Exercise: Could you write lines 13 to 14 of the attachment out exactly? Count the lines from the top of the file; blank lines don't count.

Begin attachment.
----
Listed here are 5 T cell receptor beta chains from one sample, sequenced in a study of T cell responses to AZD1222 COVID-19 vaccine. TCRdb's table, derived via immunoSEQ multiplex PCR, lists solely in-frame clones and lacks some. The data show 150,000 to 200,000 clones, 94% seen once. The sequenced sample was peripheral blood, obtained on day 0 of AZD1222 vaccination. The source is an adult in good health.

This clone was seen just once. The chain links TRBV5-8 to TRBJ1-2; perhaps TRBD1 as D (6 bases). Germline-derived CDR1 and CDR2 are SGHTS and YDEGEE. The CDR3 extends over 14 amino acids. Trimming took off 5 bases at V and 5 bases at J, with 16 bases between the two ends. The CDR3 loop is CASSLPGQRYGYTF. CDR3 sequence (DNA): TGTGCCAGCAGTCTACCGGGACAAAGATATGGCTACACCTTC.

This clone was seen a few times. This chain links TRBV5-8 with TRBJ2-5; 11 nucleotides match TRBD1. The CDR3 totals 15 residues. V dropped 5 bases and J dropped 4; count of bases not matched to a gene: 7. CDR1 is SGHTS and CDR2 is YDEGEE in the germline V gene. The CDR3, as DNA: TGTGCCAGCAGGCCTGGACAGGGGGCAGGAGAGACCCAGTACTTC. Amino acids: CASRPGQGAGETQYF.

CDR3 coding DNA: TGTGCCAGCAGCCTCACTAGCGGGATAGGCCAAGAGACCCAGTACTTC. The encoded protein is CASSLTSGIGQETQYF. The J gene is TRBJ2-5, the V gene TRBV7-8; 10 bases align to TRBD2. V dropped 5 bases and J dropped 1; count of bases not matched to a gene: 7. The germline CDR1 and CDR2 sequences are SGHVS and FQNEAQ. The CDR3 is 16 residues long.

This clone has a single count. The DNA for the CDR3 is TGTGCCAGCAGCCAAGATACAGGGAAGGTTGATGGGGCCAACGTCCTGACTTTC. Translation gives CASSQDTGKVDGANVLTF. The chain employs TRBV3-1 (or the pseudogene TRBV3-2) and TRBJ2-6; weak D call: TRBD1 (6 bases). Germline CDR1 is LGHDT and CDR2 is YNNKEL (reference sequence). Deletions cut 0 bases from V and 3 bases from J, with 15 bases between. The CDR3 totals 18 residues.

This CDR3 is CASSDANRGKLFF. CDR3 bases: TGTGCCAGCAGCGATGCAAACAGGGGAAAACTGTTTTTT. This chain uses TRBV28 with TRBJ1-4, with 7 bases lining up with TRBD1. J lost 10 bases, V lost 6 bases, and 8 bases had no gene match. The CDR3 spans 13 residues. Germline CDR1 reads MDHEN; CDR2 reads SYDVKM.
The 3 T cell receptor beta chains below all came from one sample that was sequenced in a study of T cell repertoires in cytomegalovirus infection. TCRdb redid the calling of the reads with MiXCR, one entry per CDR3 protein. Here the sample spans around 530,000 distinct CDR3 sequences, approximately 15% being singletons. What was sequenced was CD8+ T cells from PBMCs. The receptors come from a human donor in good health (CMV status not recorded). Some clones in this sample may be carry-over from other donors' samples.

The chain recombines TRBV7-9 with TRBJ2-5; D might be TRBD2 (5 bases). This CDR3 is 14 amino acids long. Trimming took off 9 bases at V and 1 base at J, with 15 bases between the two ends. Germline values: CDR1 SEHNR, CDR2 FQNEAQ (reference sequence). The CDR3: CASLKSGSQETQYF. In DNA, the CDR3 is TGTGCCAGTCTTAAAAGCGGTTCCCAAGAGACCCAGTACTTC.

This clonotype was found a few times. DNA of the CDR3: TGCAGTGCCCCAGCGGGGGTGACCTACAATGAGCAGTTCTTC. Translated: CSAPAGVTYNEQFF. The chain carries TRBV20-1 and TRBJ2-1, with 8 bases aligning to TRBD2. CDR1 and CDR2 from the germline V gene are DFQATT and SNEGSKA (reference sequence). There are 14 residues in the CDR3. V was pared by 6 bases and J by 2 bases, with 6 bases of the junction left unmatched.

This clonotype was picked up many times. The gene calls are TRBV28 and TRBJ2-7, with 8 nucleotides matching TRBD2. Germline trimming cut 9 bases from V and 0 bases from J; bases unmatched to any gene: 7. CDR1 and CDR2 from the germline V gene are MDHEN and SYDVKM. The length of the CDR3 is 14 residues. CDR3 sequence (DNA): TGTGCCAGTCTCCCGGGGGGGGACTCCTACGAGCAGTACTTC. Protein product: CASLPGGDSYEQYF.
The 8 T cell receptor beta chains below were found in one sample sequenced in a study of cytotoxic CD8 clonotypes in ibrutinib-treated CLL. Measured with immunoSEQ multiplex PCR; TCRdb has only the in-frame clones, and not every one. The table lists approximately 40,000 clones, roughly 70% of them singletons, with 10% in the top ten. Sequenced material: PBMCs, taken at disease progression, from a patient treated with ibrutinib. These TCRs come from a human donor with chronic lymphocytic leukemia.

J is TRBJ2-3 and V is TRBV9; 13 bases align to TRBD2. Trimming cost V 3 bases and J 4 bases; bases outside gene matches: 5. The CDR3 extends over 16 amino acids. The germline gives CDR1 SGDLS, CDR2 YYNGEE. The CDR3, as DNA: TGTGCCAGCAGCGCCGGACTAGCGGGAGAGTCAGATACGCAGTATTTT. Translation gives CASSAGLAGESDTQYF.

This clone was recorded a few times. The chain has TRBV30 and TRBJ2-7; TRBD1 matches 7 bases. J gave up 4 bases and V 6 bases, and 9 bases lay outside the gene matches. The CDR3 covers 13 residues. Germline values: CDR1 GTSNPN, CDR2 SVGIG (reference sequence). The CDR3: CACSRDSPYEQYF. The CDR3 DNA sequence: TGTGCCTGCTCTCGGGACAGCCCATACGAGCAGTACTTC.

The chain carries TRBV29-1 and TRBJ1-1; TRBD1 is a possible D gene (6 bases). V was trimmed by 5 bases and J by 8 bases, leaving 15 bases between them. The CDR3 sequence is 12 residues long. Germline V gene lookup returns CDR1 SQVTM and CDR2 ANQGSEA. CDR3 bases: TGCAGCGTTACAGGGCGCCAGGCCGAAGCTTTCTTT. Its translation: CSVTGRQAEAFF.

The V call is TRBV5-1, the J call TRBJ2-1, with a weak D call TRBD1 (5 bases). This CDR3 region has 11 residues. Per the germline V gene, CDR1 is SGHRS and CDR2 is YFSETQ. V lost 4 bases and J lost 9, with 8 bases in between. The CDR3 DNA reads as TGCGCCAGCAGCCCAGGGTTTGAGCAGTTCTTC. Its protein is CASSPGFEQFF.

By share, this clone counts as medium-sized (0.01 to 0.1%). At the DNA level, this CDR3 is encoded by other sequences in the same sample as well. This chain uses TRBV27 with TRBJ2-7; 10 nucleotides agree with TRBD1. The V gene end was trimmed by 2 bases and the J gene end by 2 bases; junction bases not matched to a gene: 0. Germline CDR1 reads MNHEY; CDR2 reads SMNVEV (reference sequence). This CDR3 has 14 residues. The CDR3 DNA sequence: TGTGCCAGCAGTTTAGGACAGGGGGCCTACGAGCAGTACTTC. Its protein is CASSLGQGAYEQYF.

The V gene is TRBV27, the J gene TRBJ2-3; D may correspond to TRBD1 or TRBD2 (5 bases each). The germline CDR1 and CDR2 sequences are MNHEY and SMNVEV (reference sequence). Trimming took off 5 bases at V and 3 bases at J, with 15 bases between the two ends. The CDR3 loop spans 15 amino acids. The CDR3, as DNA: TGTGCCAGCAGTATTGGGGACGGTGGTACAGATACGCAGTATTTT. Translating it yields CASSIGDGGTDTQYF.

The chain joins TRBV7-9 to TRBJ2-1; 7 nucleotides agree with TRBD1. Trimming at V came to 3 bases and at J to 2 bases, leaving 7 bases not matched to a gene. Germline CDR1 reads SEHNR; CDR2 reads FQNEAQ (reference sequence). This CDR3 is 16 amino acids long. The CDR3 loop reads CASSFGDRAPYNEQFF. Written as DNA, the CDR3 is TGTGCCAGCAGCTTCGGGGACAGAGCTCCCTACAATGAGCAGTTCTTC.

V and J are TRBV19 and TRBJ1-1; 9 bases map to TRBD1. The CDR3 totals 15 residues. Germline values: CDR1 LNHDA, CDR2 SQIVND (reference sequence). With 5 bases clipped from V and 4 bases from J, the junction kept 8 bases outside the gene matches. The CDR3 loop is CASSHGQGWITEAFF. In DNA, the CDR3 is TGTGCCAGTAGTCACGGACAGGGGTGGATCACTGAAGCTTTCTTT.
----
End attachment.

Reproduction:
This clone was recorded a few times. The chain has TRBV30 and TRBJ2-7; TRBD1 matches 7 bases. J gave up 4 bases and V 6 bases, and 9 bases lay outside the gene matches. The CDR3 covers 13 residues. Germline values: CDR1 GTSNPN, CDR2 SVGIG (reference sequence). The CDR3: CACSRDSPYEQYF. The CDR3 DNA sequence: TGTGCCTGCTCTCGGGACAGCCCATACGAGCAGTACTTC.

The chain carries TRBV29-1 and TRBJ1-1; TRBD1 is a possible D gene (6 bases). V was trimmed by 5 bases and J by 8 bases, leaving 15 bases between them. The CDR3 sequence is 12 residues long. Germline V gene lookup returns CDR1 SQVTM and CDR2 ANQGSEA. CDR3 bases: TGCAGCGTTACAGGGCGCCAGGCCGAAGCTTTCTTT. Its translation: CSVTGRQAEAFF.